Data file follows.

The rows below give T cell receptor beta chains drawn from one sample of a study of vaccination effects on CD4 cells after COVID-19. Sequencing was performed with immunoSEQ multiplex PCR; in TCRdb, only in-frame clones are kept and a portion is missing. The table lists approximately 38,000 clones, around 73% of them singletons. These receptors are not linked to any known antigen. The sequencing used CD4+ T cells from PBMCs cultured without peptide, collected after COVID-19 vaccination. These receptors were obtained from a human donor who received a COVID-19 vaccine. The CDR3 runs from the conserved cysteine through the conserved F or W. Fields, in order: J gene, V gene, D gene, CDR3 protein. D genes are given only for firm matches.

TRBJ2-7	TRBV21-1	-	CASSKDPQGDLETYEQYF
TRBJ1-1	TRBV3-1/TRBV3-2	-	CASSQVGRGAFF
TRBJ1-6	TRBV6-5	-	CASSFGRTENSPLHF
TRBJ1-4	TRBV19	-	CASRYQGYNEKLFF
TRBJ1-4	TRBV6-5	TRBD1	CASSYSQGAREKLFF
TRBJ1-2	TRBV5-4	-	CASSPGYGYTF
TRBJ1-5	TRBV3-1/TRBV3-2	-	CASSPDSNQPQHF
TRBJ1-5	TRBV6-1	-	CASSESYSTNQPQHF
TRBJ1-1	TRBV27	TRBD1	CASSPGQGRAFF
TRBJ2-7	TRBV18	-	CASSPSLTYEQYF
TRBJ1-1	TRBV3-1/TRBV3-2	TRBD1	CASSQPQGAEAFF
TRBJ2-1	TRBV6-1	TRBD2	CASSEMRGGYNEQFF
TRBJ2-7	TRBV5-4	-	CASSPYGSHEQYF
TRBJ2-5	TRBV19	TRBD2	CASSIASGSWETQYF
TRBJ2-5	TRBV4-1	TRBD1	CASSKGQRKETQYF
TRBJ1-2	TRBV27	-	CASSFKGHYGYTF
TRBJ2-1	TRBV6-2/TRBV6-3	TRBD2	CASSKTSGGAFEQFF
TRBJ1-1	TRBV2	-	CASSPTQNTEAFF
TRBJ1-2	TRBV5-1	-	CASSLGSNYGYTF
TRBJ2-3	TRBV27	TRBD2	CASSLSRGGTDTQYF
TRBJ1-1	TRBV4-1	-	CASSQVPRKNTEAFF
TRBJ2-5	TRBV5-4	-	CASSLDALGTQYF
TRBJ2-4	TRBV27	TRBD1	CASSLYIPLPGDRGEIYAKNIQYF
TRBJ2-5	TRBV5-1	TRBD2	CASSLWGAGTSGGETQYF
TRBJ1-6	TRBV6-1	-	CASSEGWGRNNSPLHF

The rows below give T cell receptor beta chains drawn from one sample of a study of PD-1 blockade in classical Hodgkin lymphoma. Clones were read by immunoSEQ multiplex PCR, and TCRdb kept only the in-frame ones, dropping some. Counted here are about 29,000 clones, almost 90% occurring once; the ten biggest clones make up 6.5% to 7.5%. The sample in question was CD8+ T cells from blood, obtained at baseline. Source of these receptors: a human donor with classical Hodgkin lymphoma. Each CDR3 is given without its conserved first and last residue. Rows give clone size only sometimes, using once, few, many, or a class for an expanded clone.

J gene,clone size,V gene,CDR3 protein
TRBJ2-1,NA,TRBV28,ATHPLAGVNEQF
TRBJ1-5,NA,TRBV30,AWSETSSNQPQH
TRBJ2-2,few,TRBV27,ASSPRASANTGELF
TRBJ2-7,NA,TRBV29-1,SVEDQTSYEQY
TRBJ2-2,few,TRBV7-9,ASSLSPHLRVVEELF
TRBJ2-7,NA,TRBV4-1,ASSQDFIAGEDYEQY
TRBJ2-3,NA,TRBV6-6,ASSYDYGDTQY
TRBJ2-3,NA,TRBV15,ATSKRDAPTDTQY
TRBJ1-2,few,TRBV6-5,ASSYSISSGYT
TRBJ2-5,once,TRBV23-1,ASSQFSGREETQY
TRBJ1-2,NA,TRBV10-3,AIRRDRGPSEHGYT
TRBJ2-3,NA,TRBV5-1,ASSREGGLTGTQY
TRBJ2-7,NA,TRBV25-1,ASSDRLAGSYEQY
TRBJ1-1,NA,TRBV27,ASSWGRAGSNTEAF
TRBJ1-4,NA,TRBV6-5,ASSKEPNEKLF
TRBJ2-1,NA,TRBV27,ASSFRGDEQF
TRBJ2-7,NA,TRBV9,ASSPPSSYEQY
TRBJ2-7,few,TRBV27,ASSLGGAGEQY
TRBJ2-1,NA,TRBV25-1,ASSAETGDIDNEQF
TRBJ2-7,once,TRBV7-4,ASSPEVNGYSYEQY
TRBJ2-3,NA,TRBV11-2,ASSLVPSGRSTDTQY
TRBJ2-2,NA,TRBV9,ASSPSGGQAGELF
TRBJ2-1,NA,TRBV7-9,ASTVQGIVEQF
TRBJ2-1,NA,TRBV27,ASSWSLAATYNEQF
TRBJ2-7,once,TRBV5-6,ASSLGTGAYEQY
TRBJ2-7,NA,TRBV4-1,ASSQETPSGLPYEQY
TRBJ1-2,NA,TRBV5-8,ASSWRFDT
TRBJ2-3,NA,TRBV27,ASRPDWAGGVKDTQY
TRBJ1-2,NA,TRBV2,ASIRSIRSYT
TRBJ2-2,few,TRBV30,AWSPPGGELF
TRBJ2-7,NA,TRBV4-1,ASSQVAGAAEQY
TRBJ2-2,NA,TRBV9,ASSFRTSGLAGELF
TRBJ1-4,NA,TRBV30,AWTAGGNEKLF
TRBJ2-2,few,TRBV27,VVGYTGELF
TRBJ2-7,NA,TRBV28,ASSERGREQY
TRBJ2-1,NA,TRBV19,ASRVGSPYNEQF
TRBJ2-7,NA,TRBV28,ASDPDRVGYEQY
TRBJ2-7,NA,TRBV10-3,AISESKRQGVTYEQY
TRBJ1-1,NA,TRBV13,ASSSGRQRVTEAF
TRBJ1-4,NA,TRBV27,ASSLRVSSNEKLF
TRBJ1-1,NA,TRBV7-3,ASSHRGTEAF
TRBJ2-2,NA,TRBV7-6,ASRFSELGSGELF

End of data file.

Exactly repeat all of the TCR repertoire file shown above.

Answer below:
The rows below give T cell receptor beta chains drawn from one sample of a study of vaccination effects on CD4 cells after COVID-19. Sequencing was performed with immunoSEQ multiplex PCR; in TCRdb, only in-frame clones are kept and a portion is missing. The table lists approximately 38,000 clones, around 73% of them singletons. These receptors are not linked to any known antigen. The sequencing used CD4+ T cells from PBMCs cultured without peptide, collected after COVID-19 vaccination. These receptors were obtained from a human donor who received a COVID-19 vaccine. The CDR3 runs from the conserved cysteine through the conserved F or W. Fields, in order: J gene, V gene, D gene, CDR3 protein. D genes are given only for firm matches.

TRBJ2-7	TRBV21-1	-	CASSKDPQGDLETYEQYF
TRBJ1-1	TRBV3-1/TRBV3-2	-	CASSQVGRGAFF
TRBJ1-6	TRBV6-5	-	CASSFGRTENSPLHF
TRBJ1-4	TRBV19	-	CASRYQGYNEKLFF
TRBJ1-4	TRBV6-5	TRBD1	CASSYSQGAREKLFF
TRBJ1-2	TRBV5-4	-	CASSPGYGYTF
TRBJ1-5	TRBV3-1/TRBV3-2	-	CASSPDSNQPQHF
TRBJ1-5	TRBV6-1	-	CASSESYSTNQPQHF
TRBJ1-1	TRBV27	TRBD1	CASSPGQGRAFF
TRBJ2-7	TRBV18	-	CASSPSLTYEQYF
TRBJ1-1	TRBV3-1/TRBV3-2	TRBD1	CASSQPQGAEAFF
TRBJ2-1	TRBV6-1	TRBD2	CASSEMRGGYNEQFF
TRBJ2-7	TRBV5-4	-	CASSPYGSHEQYF
TRBJ2-5	TRBV19	TRBD2	CASSIASGSWETQYF
TRBJ2-5	TRBV4-1	TRBD1	CASSKGQRKETQYF
TRBJ1-2	TRBV27	-	CASSFKGHYGYTF
TRBJ2-1	TRBV6-2/TRBV6-3	TRBD2	CASSKTSGGAFEQFF
TRBJ1-1	TRBV2	-	CASSPTQNTEAFF
TRBJ1-2	TRBV5-1	-	CASSLGSNYGYTF
TRBJ2-3	TRBV27	TRBD2	CASSLSRGGTDTQYF
TRBJ1-1	TRBV4-1	-	CASSQVPRKNTEAFF
TRBJ2-5	TRBV5-4	-	CASSLDALGTQYF
TRBJ2-4	TRBV27	TRBD1	CASSLYIPLPGDRGEIYAKNIQYF
TRBJ2-5	TRBV5-1	TRBD2	CASSLWGAGTSGGETQYF
TRBJ1-6	TRBV6-1	-	CASSEGWGRNNSPLHF

The rows below give T cell receptor beta chains drawn from one sample of a study of PD-1 blockade in classical Hodgkin lymphoma. Clones were read by immunoSEQ multiplex PCR, and TCRdb kept only the in-frame ones, dropping some. Counted here are about 29,000 clones, almost 90% occurring once; the ten biggest clones make up 6.5% to 7.5%. The sample in question was CD8+ T cells from blood, obtained at baseline. Source of these receptors: a human donor with classical Hodgkin lymphoma. Each CDR3 is given without its conserved first and last residue. Rows give clone size only sometimes, using once, few, many, or a class for an expanded clone.

J gene,clone size,V gene,CDR3 protein
TRBJ2-1,NA,TRBV28,ATHPLAGVNEQF
TRBJ1-5,NA,TRBV30,AWSETSSNQPQH
TRBJ2-2,few,TRBV27,ASSPRASANTGELF
TRBJ2-7,NA,TRBV29-1,SVEDQTSYEQY
TRBJ2-2,few,TRBV7-9,ASSLSPHLRVVEELF
TRBJ2-7,NA,TRBV4-1,ASSQDFIAGEDYEQY
TRBJ2-3,NA,TRBV6-6,ASSYDYGDTQY
TRBJ2-3,NA,TRBV15,ATSKRDAPTDTQY
TRBJ1-2,few,TRBV6-5,ASSYSISSGYT
TRBJ2-5,once,TRBV23-1,ASSQFSGREETQY
TRBJ1-2,NA,TRBV10-3,AIRRDRGPSEHGYT
TRBJ2-3,NA,TRBV5-1,ASSREGGLTGTQY
TRBJ2-7,NA,TRBV25-1,ASSDRLAGSYEQY
TRBJ1-1,NA,TRBV27,ASSWGRAGSNTEAF
TRBJ1-4,NA,TRBV6-5,ASSKEPNEKLF
TRBJ2-1,NA,TRBV27,ASSFRGDEQF
TRBJ2-7,NA,TRBV9,ASSPPSSYEQY
TRBJ2-7,few,TRBV27,ASSLGGAGEQY
TRBJ2-1,NA,TRBV25-1,ASSAETGDIDNEQF
TRBJ2-7,once,TRBV7-4,ASSPEVNGYSYEQY
TRBJ2-3,NA,TRBV11-2,ASSLVPSGRSTDTQY
TRBJ2-2,NA,TRBV9,ASSPSGGQAGELF
TRBJ2-1,NA,TRBV7-9,ASTVQGIVEQF
TRBJ2-1,NA,TRBV27,ASSWSLAATYNEQF
TRBJ2-7,once,TRBV5-6,ASSLGTGAYEQY
TRBJ2-7,NA,TRBV4-1,ASSQETPSGLPYEQY
TRBJ1-2,NA,TRBV5-8,ASSWRFDT
TRBJ2-3,NA,TRBV27,ASRPDWAGGVKDTQY
TRBJ1-2,NA,TRBV2,ASIRSIRSYT
TRBJ2-2,few,TRBV30,AWSPPGGELF
TRBJ2-7,NA,TRBV4-1,ASSQVAGAAEQY
TRBJ2-2,NA,TRBV9,ASSFRTSGLAGELF
TRBJ1-4,NA,TRBV30,AWTAGGNEKLF
TRBJ2-2,few,TRBV27,VVGYTGELF
TRBJ2-7,NA,TRBV28,ASSERGREQY
TRBJ2-1,NA,TRBV19,ASRVGSPYNEQF
TRBJ2-7,NA,TRBV28,ASDPDRVGYEQY
TRBJ2-7,NA,TRBV10-3,AISESKRQGVTYEQY
TRBJ1-1,NA,TRBV13,ASSSGRQRVTEAF
TRBJ1-4,NA,TRBV27,ASSLRVSSNEKLF
TRBJ1-1,NA,TRBV7-3,ASSHRGTEAF
TRBJ2-2,NA,TRBV7-6,ASRFSELGSGELF